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Influence of number of pollinations and pollen load size on maternal fitness costs in Collinsia heterophylla: implications for existence of a sexual conflict over timing of stigma receptivity.

Madjidian, Josefin LU ; Hydbom, Sofia LU and Lankinen, Åsa LU (2012) In Journal of Evolutionary Biology 25(8). p.1623-1635
Abstract
Costs related to pollen competition have rarely been considered, but are expected in the case of sexual conflict where male and female sexual functions have opposing evolutionary interests. In Collinsia heterophylla, delayed stigma receptivity is beneficial as it enhances pollen competition. A sexual conflict over timing of stigma receptivity has been proposed in this species as early pollination, following one-time pollinations, is advantageous to pollen donors at a cost of reduced maternal seed set (measured as seed number). In this study, we explored whether the maternal cost was still present following an additional pollination. We hypothesized that the cost is caused either by harm related to early pollen presence or by factors... (More)
Costs related to pollen competition have rarely been considered, but are expected in the case of sexual conflict where male and female sexual functions have opposing evolutionary interests. In Collinsia heterophylla, delayed stigma receptivity is beneficial as it enhances pollen competition. A sexual conflict over timing of stigma receptivity has been proposed in this species as early pollination, following one-time pollinations, is advantageous to pollen donors at a cost of reduced maternal seed set (measured as seed number). In this study, we explored whether the maternal cost was still present following an additional pollination. We hypothesized that the cost is caused either by harm related to early pollen presence or by factors unrelated to harm. We performed pollinations at different stages of floral development, either one or two pollinations (24-h time lag), and varied the size of the first pollen load in the latter category. Early pollination reduced seed biomass also after two-time pollinations, suggesting a persistent maternal cost of early pollen presence. Further, pollen load size modified seed production, possibly indicating that dose-dependent harm influences the maternal cost of early fertilization. Our results strongly suggest negative effects of pollen competition on maternal fitness following early pollination, which is consistent with the existence of a sexual conflict over timing of stigma receptivity. In conclusion, we propose that much could be gained if more plant studies considered the potential for fitness costs in relation to sexual conflict, particularly those investigating pollen-pistil interactions. (Less)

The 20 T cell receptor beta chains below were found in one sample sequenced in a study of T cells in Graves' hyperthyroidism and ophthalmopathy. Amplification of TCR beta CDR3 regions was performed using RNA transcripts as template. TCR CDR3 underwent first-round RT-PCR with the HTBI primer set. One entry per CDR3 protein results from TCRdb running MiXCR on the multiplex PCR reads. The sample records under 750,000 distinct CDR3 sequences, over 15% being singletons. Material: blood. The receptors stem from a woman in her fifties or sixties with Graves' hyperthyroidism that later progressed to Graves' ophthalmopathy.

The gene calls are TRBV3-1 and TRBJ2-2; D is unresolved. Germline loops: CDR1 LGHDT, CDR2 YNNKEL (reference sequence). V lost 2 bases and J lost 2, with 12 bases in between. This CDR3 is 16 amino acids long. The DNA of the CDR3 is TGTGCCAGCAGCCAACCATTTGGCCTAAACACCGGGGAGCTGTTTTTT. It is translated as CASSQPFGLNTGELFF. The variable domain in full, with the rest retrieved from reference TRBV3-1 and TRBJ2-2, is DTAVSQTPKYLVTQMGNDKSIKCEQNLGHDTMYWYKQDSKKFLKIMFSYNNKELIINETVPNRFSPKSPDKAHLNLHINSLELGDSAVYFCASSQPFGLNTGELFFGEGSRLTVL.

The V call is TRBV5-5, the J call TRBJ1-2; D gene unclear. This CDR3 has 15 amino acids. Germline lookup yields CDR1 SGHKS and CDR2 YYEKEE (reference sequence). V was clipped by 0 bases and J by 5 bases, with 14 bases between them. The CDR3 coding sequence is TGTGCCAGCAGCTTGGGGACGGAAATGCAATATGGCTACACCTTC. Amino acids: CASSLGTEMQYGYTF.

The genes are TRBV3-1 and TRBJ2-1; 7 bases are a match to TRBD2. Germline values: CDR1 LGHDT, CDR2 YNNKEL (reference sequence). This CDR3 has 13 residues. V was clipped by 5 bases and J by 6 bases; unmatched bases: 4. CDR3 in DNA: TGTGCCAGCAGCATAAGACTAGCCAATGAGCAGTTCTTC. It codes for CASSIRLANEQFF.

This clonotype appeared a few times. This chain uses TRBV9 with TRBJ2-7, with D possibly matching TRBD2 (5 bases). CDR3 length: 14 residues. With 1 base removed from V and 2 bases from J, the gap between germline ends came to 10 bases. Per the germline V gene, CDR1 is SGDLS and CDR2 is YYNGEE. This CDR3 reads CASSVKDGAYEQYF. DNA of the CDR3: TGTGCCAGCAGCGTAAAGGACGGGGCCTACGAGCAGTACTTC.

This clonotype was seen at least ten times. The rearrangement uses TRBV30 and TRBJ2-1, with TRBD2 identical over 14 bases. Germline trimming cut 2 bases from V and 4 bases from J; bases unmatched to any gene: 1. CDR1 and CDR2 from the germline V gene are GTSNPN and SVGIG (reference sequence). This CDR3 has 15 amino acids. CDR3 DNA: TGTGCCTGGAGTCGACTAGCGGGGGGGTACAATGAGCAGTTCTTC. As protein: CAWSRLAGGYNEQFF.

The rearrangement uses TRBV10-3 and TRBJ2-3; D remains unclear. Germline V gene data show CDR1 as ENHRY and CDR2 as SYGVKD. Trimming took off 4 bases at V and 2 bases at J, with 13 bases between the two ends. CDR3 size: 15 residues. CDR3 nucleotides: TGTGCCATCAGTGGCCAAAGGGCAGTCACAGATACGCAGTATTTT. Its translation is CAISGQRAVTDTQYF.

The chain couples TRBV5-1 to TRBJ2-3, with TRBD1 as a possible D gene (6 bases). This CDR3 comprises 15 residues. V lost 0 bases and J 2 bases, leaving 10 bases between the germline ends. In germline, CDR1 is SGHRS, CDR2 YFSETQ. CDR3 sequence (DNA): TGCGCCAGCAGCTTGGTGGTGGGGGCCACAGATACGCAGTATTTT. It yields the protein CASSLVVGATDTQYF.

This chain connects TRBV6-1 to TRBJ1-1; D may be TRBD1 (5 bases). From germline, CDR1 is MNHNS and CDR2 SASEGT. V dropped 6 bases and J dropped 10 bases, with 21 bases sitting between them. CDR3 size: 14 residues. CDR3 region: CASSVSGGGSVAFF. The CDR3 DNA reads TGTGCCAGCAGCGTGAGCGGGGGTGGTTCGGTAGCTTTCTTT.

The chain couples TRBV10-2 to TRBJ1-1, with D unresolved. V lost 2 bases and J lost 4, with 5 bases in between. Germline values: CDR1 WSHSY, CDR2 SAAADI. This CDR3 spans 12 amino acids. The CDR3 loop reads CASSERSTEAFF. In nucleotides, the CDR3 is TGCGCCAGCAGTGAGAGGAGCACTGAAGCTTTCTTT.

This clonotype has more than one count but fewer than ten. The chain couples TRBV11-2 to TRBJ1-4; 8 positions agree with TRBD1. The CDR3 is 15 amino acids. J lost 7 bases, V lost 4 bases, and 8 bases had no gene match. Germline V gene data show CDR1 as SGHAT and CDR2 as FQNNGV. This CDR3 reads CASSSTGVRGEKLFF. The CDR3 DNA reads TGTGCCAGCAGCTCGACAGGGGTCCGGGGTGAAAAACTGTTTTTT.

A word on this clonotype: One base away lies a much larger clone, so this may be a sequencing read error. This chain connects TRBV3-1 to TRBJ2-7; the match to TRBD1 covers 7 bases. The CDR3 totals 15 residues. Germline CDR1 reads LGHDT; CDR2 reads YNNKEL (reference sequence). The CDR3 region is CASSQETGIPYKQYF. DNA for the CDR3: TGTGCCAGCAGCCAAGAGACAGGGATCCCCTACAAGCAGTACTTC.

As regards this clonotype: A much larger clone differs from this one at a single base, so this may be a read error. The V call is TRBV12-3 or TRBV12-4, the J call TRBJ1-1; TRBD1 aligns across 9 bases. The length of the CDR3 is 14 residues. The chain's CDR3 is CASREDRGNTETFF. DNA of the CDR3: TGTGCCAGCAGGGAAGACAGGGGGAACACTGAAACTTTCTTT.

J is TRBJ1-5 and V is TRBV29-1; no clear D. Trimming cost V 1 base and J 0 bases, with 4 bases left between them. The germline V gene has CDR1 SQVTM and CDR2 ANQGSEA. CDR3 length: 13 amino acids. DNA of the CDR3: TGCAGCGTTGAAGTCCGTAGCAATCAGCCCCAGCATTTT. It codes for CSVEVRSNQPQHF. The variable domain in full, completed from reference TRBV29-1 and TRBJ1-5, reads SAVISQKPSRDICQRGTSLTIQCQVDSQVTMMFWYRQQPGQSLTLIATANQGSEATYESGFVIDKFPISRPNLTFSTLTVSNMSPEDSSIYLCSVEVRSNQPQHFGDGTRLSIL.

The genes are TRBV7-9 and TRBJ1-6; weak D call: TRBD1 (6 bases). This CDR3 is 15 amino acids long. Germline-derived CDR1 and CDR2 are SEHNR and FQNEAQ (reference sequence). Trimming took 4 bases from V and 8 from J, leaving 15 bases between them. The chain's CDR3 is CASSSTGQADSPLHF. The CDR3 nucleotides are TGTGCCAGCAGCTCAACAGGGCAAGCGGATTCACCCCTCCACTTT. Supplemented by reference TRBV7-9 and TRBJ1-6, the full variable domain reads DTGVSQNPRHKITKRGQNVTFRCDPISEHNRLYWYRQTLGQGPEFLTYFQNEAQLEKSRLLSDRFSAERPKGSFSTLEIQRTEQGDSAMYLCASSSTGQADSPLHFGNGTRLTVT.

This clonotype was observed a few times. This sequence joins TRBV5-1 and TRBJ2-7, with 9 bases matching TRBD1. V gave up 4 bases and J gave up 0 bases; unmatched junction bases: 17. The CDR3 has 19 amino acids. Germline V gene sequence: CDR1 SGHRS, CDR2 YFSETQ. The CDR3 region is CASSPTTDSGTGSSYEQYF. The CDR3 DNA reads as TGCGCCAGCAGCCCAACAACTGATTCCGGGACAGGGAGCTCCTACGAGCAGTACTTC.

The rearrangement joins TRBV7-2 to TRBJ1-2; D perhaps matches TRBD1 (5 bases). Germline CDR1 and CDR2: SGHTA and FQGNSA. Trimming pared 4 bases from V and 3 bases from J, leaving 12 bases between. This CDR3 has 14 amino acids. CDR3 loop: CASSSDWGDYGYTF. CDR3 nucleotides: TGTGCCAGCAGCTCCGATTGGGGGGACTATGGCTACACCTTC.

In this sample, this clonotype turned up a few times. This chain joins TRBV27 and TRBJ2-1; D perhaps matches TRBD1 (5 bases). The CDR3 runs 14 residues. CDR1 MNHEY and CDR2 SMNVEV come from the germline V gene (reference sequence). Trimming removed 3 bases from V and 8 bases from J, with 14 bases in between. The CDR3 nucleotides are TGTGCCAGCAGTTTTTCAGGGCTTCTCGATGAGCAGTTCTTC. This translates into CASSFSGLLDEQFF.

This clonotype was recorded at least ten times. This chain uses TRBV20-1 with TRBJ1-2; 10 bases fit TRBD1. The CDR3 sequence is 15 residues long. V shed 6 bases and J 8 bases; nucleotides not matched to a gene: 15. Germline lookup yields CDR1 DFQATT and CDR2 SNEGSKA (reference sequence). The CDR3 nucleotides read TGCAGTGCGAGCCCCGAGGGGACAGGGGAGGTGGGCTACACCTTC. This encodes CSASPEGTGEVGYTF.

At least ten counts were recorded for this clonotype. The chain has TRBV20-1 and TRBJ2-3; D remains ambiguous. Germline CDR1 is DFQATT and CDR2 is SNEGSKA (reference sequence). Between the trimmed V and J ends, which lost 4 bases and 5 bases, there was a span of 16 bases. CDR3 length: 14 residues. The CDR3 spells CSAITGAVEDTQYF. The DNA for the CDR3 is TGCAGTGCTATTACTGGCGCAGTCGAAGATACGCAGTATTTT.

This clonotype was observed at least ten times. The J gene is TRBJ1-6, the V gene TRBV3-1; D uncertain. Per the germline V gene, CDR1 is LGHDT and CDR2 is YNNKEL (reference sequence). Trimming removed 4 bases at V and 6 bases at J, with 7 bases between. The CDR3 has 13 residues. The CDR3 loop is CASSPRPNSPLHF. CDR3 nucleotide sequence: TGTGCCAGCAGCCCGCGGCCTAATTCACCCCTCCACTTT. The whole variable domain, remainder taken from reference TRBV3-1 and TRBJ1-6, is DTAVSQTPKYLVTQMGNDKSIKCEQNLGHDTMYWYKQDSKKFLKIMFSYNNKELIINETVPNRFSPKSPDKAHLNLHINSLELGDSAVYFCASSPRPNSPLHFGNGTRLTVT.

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author
organization
publishing date
type
Contribution to journal
publication status
published
subject
keywords
Collinsia heterophylla, pollen–pistil interactions, pollen competition, harm, conflict cost, sexual conflict, stigma receptivity
in
Journal of Evolutionary Biology
volume
25
issue
8
pages
1623 - 1635
publisher
John Wiley & Sons
external identifiers
  • wos:000306402800016
  • pmid:22747851
  • scopus:84864008088
ISSN
1420-9101
DOI
10.1111/j.1420-9101.2012.02545.x
language
English
LU publication?
yes
id
772040db-0dc4-445c-9ad4-75f34b24add1 (old id 2967675)
date added to LUP
2012-09-05 13:48:02
date last changed
2017-10-22 03:06:52
@article{772040db-0dc4-445c-9ad4-75f34b24add1,
  abstract     = {Costs related to pollen competition have rarely been considered, but are expected in the case of sexual conflict where male and female sexual functions have opposing evolutionary interests. In Collinsia heterophylla, delayed stigma receptivity is beneficial as it enhances pollen competition. A sexual conflict over timing of stigma receptivity has been proposed in this species as early pollination, following one-time pollinations, is advantageous to pollen donors at a cost of reduced maternal seed set (measured as seed number). In this study, we explored whether the maternal cost was still present following an additional pollination. We hypothesized that the cost is caused either by harm related to early pollen presence or by factors unrelated to harm. We performed pollinations at different stages of floral development, either one or two pollinations (24-h time lag), and varied the size of the first pollen load in the latter category. Early pollination reduced seed biomass also after two-time pollinations, suggesting a persistent maternal cost of early pollen presence. Further, pollen load size modified seed production, possibly indicating that dose-dependent harm influences the maternal cost of early fertilization. Our results strongly suggest negative effects of pollen competition on maternal fitness following early pollination, which is consistent with the existence of a sexual conflict over timing of stigma receptivity. In conclusion, we propose that much could be gained if more plant studies considered the potential for fitness costs in relation to sexual conflict, particularly those investigating pollen-pistil interactions.},
  author       = {Madjidian, Josefin and Hydbom, Sofia and Lankinen, Åsa},
  issn         = {1420-9101},
  keyword      = {Collinsia heterophylla,pollen–pistil interactions,pollen competition,harm,conflict cost,sexual conflict,stigma receptivity},
  language     = {eng},
  number       = {8},
  pages        = {1623--1635},
  publisher    = {John Wiley & Sons},
  series       = {Journal of Evolutionary Biology},
  title        = {Influence of number of pollinations and pollen load size on maternal fitness costs in Collinsia heterophylla: implications for existence of a sexual conflict over timing of stigma receptivity.},
  url          = {http://dx.doi.org/10.1111/j.1420-9101.2012.02545.x},
  volume       = {25},
  year         = {2012},
}